The ongoing military operations in Balochistan were now beginning to worry Pakistan's business community. On January 16, the corporate brokerage house Taurus Securities issued its "Key risks and challenges 2006" report, which observed that the ongoing violence in Balochistan will have "a detrimental impact on the reserves of natural resources and disrupt gas supplies," adding that the military operations were worsening the situation (http://www.taurus.com.pk, January 16). On a political level, the report noted that the military campaign was providing common ground for opposition parties to unite and increasing unrest in other provinces.

 

Attacks also spread beyond Sui. Even as tribesmen clashed with the military on January 29, two separate attacks on natural gas pipelines supplying the power station at Uch in Nasirabad and a gas purification plant at Loti disrupted production at both facilities (Dawn, January 29). Militants also attacked the Pirkoh gas field. The saboteurs managed to destroy a significant portion of the Uch facility's 24-inch pipeline, setting it ablaze. A spokesman said, "The 586 mw-capacity power plant owned by British and U.S. companies was closed at about 11 p.m." Repairs took several days. The Uch attack certainly caught U.S. investors' intention as a threat to U.S. economic interests.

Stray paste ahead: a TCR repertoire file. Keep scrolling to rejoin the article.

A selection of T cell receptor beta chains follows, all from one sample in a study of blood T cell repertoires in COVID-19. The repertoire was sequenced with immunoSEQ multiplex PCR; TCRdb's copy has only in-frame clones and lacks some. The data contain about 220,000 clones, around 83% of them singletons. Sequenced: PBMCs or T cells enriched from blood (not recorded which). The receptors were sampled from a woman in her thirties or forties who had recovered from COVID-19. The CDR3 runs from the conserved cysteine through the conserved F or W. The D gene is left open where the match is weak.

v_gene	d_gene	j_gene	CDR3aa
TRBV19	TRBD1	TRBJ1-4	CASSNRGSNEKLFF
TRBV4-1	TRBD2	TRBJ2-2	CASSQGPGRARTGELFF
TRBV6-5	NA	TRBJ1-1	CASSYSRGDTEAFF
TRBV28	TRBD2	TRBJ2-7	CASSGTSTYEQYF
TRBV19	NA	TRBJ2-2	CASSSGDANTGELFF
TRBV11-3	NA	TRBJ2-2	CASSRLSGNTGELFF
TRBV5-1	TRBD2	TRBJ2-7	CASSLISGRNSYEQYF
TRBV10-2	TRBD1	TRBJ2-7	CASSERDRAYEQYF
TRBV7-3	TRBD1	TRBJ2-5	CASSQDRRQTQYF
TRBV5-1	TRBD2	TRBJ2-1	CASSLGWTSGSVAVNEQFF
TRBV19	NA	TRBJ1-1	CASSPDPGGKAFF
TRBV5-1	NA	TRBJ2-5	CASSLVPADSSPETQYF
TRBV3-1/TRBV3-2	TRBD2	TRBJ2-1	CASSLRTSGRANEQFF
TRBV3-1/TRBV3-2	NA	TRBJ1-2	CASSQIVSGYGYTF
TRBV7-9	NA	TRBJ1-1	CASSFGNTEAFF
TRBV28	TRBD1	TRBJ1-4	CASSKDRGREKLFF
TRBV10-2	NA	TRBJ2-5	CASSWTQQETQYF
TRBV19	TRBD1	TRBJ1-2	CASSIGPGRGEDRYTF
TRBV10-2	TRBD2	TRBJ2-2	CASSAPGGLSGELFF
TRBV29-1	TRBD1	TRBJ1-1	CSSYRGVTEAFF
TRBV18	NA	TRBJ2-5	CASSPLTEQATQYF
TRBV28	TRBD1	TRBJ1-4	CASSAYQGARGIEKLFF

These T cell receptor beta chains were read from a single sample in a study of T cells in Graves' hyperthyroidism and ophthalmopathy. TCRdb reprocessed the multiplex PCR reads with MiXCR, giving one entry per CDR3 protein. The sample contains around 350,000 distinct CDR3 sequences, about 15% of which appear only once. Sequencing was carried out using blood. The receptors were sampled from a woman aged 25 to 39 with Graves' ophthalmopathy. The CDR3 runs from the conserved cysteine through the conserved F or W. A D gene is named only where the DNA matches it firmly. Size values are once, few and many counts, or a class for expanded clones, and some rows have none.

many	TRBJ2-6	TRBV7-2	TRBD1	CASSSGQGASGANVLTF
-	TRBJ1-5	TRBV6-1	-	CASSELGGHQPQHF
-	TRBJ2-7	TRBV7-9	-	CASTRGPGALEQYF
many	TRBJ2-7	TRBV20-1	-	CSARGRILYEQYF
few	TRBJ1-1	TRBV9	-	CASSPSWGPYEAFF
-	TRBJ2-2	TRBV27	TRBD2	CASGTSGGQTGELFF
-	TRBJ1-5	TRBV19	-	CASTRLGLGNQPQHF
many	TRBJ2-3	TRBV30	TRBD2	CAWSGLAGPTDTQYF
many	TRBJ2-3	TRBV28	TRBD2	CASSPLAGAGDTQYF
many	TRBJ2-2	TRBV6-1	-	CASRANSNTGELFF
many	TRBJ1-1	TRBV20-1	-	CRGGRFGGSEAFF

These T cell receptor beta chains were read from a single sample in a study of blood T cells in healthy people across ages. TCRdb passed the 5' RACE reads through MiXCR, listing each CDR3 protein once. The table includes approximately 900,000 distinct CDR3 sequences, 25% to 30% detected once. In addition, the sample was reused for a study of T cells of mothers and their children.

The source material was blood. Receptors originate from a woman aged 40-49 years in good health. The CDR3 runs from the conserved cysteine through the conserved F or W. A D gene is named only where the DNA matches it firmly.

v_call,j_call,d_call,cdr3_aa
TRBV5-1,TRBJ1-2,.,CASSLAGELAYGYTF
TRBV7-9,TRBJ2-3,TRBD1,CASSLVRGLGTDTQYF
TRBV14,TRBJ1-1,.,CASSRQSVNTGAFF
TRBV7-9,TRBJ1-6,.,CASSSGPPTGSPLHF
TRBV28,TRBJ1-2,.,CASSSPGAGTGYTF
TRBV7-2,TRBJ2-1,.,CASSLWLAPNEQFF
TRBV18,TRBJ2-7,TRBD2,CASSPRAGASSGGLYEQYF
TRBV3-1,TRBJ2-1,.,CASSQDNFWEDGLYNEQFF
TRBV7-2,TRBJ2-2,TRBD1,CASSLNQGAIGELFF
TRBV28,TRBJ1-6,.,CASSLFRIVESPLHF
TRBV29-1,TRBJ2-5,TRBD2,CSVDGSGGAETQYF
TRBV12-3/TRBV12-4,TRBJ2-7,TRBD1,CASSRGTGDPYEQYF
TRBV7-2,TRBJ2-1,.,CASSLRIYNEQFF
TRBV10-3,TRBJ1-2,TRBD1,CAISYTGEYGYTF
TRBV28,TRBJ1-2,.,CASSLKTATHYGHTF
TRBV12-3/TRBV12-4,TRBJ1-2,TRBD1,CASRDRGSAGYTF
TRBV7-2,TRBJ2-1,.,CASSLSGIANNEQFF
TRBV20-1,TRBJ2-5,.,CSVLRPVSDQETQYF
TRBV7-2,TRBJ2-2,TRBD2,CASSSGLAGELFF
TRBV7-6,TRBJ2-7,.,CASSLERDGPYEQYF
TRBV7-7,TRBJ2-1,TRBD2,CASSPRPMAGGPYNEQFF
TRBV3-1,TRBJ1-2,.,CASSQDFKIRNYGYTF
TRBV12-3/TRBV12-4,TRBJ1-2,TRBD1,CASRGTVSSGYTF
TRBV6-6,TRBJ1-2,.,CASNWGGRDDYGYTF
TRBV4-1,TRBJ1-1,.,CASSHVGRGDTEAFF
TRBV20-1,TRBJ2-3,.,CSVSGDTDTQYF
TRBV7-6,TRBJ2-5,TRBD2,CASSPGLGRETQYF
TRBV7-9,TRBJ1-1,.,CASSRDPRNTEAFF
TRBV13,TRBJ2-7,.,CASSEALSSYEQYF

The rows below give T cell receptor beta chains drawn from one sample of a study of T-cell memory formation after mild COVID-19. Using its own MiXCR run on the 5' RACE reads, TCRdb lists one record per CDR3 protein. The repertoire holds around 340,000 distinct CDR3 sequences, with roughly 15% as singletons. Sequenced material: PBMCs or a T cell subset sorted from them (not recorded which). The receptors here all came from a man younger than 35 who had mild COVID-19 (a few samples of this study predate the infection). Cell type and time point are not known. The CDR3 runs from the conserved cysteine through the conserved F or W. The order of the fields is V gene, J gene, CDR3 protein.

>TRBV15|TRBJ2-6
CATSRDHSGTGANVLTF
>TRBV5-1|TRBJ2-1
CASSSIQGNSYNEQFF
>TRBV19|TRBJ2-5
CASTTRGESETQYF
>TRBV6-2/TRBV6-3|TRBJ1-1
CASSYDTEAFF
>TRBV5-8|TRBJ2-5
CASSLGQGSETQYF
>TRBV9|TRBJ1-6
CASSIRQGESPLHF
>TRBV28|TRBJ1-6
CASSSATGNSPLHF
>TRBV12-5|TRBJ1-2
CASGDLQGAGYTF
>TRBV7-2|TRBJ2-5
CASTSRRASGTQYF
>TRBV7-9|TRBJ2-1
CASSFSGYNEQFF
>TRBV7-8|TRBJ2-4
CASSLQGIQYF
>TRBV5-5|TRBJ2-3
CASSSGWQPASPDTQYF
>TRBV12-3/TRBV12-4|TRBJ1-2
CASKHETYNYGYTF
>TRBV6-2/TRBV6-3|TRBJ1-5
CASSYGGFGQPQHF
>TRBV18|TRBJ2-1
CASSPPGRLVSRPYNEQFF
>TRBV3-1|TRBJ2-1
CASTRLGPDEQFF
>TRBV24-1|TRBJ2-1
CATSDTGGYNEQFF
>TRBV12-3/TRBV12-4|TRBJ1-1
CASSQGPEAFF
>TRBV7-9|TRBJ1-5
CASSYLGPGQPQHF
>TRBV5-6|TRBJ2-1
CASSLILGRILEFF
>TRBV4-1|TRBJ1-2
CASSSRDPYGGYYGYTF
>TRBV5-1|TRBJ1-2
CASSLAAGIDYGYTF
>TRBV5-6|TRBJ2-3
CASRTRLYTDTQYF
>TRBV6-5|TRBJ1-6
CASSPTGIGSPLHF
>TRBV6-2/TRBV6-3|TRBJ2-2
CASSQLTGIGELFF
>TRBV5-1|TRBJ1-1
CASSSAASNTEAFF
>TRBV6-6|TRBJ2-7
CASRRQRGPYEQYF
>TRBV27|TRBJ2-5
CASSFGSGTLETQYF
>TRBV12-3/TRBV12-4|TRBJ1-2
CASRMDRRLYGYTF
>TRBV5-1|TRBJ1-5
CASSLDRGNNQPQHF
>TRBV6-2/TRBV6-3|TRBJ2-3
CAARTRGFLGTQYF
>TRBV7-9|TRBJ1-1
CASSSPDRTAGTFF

Even as Bugti remained in hiding, Baloch political leaders demanded increased revenue from the province's natural gas facilities. On March 4, National Party parliamentary leader and Balochistan Assembly opposition head Kachkol Ali demanded royalties from the proposed Iran-Pakistan-India gas pipeline project, which would transit Balochistan, citing international law (balochistan.org, March 4).

 

Certainly, Musharraf shows no sign of avoiding a showdown. Speaking to reporters on March 12, he said that his government will not give in to the "blackmail" of "a handful of miscreants" in Balochistan and will use force to defeat them, adding that he was confident that the situation would improve in a month while force would be used against Baloch militants who have attacked security forces and the province's natural gas infrastructure (Daily Times, March 12).